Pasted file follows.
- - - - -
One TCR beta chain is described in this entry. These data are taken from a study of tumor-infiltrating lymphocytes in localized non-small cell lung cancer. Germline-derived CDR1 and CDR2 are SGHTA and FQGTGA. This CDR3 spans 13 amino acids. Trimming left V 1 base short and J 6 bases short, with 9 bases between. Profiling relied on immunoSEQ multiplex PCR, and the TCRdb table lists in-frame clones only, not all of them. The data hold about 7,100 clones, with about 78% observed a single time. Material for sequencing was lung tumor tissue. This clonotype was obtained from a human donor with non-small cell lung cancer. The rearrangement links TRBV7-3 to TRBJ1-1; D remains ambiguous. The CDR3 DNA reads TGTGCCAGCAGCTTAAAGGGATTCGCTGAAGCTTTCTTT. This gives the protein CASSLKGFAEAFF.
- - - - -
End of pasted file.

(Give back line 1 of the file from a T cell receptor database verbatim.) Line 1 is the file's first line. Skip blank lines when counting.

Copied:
One TCR beta chain is described in this entry. These data are taken from a study of tumor-infiltrating lymphocytes in localized non-small cell lung cancer. Germline-derived CDR1 and CDR2 are SGHTA and FQGTGA. This CDR3 spans 13 amino acids. Trimming left V 1 base short and J 6 bases short, with 9 bases between. Profiling relied on immunoSEQ multiplex PCR, and the TCRdb table lists in-frame clones only, not all of them. The data hold about 7,100 clones, with about 78% observed a single time. Material for sequencing was lung tumor tissue. This clonotype was obtained from a human donor with non-small cell lung cancer. The rearrangement links TRBV7-3 to TRBJ1-1; D remains ambiguous. The CDR3 DNA reads TGTGCCAGCAGCTTAAAGGGATTCGCTGAAGCTTTCTTT. This gives the protein CASSLKGFAEAFF.